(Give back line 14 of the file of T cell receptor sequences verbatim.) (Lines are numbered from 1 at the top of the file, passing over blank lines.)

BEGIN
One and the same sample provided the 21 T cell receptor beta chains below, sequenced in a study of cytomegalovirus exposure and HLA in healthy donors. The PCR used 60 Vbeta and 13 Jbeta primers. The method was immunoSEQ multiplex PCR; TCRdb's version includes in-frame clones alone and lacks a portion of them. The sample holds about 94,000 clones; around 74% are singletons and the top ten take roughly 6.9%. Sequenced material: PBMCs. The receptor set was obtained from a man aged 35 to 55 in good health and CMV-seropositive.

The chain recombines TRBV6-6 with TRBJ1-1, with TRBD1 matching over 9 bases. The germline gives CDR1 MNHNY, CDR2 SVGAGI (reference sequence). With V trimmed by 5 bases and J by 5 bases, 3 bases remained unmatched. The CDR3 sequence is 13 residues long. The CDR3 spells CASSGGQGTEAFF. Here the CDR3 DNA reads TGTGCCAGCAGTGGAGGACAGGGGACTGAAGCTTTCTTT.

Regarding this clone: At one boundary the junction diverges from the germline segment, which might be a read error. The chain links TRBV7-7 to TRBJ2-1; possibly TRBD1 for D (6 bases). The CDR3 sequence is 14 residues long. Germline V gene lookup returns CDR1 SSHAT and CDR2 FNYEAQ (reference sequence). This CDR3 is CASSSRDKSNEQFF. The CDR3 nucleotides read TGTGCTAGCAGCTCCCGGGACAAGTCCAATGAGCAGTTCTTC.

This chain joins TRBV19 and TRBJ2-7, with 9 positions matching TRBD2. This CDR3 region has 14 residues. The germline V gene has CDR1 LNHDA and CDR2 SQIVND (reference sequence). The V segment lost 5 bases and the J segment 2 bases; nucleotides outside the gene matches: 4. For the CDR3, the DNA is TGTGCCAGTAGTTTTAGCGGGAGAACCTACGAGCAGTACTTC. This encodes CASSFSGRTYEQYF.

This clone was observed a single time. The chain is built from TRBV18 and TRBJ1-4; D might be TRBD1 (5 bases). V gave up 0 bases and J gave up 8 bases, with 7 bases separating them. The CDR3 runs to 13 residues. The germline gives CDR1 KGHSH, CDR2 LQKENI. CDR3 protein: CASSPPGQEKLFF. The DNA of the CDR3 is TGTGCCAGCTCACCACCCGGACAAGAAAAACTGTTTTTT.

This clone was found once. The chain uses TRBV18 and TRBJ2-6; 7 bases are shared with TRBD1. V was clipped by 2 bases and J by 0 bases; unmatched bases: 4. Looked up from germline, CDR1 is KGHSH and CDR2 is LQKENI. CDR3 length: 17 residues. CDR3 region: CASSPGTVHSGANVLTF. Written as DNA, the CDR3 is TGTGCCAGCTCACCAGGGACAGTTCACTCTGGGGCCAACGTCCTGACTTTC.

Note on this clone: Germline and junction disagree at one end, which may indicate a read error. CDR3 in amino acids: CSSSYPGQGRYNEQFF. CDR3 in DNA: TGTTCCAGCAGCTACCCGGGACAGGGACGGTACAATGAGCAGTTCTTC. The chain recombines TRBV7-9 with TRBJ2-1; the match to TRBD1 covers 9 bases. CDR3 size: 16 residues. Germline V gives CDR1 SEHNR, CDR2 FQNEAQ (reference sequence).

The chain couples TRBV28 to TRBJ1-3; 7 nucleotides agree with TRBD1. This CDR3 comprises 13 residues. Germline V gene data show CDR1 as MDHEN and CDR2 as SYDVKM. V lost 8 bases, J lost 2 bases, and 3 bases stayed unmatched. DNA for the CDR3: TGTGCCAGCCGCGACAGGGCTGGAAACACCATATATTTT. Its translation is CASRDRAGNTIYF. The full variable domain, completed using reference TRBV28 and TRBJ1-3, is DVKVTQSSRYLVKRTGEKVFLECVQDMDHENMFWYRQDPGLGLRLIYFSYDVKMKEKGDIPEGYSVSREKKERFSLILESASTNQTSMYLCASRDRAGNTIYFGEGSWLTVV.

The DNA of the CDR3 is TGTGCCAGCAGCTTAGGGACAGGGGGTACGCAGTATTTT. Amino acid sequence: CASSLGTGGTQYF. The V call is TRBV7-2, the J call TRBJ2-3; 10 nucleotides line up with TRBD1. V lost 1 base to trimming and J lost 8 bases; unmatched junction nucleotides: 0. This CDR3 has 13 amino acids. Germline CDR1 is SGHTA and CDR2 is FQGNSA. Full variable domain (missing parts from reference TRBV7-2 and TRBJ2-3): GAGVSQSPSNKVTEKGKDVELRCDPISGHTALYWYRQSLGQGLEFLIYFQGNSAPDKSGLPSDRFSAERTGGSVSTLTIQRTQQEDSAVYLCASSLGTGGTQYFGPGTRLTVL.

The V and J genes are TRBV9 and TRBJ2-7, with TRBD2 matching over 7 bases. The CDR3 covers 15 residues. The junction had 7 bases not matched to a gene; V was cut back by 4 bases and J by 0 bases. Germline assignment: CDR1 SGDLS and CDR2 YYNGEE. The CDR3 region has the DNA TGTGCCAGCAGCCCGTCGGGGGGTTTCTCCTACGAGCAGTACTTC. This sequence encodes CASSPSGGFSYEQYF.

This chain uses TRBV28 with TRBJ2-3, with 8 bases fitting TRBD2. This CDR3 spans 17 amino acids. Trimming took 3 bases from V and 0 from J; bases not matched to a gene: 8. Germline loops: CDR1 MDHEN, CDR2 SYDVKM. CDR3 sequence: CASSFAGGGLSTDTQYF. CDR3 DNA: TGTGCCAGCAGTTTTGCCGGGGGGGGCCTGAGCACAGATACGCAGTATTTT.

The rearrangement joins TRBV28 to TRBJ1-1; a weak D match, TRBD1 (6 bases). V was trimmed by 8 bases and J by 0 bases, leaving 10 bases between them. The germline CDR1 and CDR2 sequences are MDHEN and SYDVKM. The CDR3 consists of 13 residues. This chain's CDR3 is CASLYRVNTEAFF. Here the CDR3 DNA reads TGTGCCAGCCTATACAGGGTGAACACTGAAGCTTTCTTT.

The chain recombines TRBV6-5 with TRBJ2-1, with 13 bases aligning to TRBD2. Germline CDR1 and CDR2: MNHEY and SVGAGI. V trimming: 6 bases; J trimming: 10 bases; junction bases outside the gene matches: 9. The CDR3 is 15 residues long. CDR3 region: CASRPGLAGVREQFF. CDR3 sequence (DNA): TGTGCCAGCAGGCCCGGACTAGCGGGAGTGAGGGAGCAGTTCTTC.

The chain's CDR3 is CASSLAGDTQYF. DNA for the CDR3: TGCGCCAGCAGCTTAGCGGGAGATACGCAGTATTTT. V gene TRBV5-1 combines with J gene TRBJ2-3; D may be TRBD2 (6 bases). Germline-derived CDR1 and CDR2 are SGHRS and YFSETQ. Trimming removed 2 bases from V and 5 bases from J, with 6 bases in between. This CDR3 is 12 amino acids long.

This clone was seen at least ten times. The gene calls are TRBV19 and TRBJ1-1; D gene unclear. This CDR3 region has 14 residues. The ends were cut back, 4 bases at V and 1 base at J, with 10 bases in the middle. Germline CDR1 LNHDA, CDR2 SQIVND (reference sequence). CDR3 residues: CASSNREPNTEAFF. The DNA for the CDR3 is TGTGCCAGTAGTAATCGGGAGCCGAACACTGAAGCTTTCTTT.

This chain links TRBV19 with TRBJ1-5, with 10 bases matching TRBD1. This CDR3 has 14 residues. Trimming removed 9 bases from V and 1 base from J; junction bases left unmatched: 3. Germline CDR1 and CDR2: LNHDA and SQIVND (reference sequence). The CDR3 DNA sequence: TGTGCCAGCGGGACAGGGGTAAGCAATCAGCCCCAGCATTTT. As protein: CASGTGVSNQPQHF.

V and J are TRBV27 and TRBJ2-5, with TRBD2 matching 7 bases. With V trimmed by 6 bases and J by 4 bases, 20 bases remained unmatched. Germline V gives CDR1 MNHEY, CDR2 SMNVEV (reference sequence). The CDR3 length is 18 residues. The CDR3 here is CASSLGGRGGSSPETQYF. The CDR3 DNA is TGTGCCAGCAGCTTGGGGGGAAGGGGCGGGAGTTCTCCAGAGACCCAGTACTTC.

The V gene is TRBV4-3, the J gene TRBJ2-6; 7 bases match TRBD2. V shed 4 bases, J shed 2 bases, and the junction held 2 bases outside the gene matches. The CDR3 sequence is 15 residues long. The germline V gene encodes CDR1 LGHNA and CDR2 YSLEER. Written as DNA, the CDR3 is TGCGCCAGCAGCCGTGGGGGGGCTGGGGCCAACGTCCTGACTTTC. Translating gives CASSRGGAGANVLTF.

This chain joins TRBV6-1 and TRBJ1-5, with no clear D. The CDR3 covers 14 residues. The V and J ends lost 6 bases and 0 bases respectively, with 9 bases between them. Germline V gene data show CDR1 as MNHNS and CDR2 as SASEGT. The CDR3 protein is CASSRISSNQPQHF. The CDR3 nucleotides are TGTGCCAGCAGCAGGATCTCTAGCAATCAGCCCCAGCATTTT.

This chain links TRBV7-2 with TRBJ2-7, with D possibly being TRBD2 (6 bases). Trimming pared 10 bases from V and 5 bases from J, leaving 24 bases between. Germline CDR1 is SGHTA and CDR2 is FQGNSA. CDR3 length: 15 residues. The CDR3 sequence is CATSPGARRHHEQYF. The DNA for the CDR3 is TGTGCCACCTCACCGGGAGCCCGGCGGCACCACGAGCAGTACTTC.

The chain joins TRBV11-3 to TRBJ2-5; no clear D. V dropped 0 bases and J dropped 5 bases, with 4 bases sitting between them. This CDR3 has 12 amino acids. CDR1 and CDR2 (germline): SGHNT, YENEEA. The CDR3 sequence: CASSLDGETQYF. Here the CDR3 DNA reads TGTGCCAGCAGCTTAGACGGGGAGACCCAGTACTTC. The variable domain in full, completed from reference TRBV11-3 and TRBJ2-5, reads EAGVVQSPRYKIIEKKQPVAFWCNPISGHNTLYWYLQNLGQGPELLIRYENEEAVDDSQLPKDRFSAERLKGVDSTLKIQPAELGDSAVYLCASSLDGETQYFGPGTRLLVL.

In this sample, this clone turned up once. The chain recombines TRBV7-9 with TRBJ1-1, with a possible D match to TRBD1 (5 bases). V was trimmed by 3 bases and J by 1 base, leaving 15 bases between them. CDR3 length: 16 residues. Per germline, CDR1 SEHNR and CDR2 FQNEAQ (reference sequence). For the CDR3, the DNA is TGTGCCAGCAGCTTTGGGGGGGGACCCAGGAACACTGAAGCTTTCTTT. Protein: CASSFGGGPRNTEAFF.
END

The chain's CDR3 is CASSLAGDTQYF. DNA for the CDR3: TGCGCCAGCAGCTTAGCGGGAGATACGCAGTATTTT. V gene TRBV5-1 combines with J gene TRBJ2-3; D may be TRBD2 (6 bases). Germline-derived CDR1 and CDR2 are SGHRS and YFSETQ. Trimming removed 2 bases from V and 5 bases from J, with 6 bases in between. This CDR3 is 12 amino acids long.